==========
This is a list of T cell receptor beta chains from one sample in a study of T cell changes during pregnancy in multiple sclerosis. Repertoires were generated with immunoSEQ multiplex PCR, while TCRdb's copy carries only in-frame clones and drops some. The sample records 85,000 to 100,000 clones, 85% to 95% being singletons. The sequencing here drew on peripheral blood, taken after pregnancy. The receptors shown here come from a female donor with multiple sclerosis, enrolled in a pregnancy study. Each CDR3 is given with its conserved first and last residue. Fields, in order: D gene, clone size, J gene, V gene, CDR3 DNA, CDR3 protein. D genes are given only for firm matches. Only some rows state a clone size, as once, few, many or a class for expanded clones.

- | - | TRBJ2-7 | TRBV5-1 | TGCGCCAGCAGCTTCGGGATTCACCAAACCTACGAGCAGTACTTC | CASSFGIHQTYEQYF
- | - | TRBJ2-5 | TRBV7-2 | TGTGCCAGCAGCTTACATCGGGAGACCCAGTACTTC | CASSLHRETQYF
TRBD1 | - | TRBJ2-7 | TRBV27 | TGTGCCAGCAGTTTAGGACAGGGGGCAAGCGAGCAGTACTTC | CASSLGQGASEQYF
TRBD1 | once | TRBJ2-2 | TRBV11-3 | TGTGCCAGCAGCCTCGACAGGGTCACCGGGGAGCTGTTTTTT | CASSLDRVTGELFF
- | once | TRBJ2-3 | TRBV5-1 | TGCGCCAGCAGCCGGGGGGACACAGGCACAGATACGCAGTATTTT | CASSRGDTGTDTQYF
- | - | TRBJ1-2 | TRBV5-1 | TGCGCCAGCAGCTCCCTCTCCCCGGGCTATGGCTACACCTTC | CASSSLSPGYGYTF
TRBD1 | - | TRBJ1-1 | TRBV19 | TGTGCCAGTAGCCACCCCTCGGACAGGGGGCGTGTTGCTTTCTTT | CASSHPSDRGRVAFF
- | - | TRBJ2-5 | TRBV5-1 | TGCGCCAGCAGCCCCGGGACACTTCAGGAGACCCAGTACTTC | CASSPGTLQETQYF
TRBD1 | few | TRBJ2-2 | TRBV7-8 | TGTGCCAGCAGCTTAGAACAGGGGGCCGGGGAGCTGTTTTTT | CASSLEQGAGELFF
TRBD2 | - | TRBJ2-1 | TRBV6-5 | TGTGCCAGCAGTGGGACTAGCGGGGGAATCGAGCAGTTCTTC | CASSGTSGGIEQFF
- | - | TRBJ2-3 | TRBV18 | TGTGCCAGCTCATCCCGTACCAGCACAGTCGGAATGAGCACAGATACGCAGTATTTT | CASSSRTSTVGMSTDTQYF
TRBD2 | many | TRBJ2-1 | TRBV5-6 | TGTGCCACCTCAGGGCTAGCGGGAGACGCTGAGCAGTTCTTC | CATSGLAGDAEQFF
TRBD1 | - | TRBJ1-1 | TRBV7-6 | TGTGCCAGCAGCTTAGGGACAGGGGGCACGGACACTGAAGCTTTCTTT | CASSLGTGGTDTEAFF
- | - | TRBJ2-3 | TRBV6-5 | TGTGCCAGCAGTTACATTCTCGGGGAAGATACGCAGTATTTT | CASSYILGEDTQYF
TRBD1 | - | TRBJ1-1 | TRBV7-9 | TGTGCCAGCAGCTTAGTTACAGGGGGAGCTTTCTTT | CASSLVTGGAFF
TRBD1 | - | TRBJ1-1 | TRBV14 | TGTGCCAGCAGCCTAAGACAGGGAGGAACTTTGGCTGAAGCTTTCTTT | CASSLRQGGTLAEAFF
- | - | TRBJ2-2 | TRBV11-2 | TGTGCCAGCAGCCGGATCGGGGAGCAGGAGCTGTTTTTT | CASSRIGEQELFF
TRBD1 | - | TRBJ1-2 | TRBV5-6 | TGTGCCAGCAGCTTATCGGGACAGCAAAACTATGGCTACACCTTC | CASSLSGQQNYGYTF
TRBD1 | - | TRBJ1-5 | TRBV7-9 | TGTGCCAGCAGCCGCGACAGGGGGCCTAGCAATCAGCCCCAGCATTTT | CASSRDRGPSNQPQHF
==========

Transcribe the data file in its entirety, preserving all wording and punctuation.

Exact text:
This is a list of T cell receptor beta chains from one sample in a study of T cell changes during pregnancy in multiple sclerosis. Repertoires were generated with immunoSEQ multiplex PCR, while TCRdb's copy carries only in-frame clones and drops some. The sample records 85,000 to 100,000 clones, 85% to 95% being singletons. The sequencing here drew on peripheral blood, taken after pregnancy. The receptors shown here come from a female donor with multiple sclerosis, enrolled in a pregnancy study. Each CDR3 is given with its conserved first and last residue. Fields, in order: D gene, clone size, J gene, V gene, CDR3 DNA, CDR3 protein. D genes are given only for firm matches. Only some rows state a clone size, as once, few, many or a class for expanded clones.

- | - | TRBJ2-7 | TRBV5-1 | TGCGCCAGCAGCTTCGGGATTCACCAAACCTACGAGCAGTACTTC | CASSFGIHQTYEQYF
- | - | TRBJ2-5 | TRBV7-2 | TGTGCCAGCAGCTTACATCGGGAGACCCAGTACTTC | CASSLHRETQYF
TRBD1 | - | TRBJ2-7 | TRBV27 | TGTGCCAGCAGTTTAGGACAGGGGGCAAGCGAGCAGTACTTC | CASSLGQGASEQYF
TRBD1 | once | TRBJ2-2 | TRBV11-3 | TGTGCCAGCAGCCTCGACAGGGTCACCGGGGAGCTGTTTTTT | CASSLDRVTGELFF
- | once | TRBJ2-3 | TRBV5-1 | TGCGCCAGCAGCCGGGGGGACACAGGCACAGATACGCAGTATTTT | CASSRGDTGTDTQYF
- | - | TRBJ1-2 | TRBV5-1 | TGCGCCAGCAGCTCCCTCTCCCCGGGCTATGGCTACACCTTC | CASSSLSPGYGYTF
TRBD1 | - | TRBJ1-1 | TRBV19 | TGTGCCAGTAGCCACCCCTCGGACAGGGGGCGTGTTGCTTTCTTT | CASSHPSDRGRVAFF
- | - | TRBJ2-5 | TRBV5-1 | TGCGCCAGCAGCCCCGGGACACTTCAGGAGACCCAGTACTTC | CASSPGTLQETQYF
TRBD1 | few | TRBJ2-2 | TRBV7-8 | TGTGCCAGCAGCTTAGAACAGGGGGCCGGGGAGCTGTTTTTT | CASSLEQGAGELFF
TRBD2 | - | TRBJ2-1 | TRBV6-5 | TGTGCCAGCAGTGGGACTAGCGGGGGAATCGAGCAGTTCTTC | CASSGTSGGIEQFF
- | - | TRBJ2-3 | TRBV18 | TGTGCCAGCTCATCCCGTACCAGCACAGTCGGAATGAGCACAGATACGCAGTATTTT | CASSSRTSTVGMSTDTQYF
TRBD2 | many | TRBJ2-1 | TRBV5-6 | TGTGCCACCTCAGGGCTAGCGGGAGACGCTGAGCAGTTCTTC | CATSGLAGDAEQFF
TRBD1 | - | TRBJ1-1 | TRBV7-6 | TGTGCCAGCAGCTTAGGGACAGGGGGCACGGACACTGAAGCTTTCTTT | CASSLGTGGTDTEAFF
- | - | TRBJ2-3 | TRBV6-5 | TGTGCCAGCAGTTACATTCTCGGGGAAGATACGCAGTATTTT | CASSYILGEDTQYF
TRBD1 | - | TRBJ1-1 | TRBV7-9 | TGTGCCAGCAGCTTAGTTACAGGGGGAGCTTTCTTT | CASSLVTGGAFF
TRBD1 | - | TRBJ1-1 | TRBV14 | TGTGCCAGCAGCCTAAGACAGGGAGGAACTTTGGCTGAAGCTTTCTTT | CASSLRQGGTLAEAFF
- | - | TRBJ2-2 | TRBV11-2 | TGTGCCAGCAGCCGGATCGGGGAGCAGGAGCTGTTTTTT | CASSRIGEQELFF
TRBD1 | - | TRBJ1-2 | TRBV5-6 | TGTGCCAGCAGCTTATCGGGACAGCAAAACTATGGCTACACCTTC | CASSLSGQQNYGYTF
TRBD1 | - | TRBJ1-5 | TRBV7-9 | TGTGCCAGCAGCCGCGACAGGGGGCCTAGCAATCAGCCCCAGCATTTT | CASSRDRGPSNQPQHF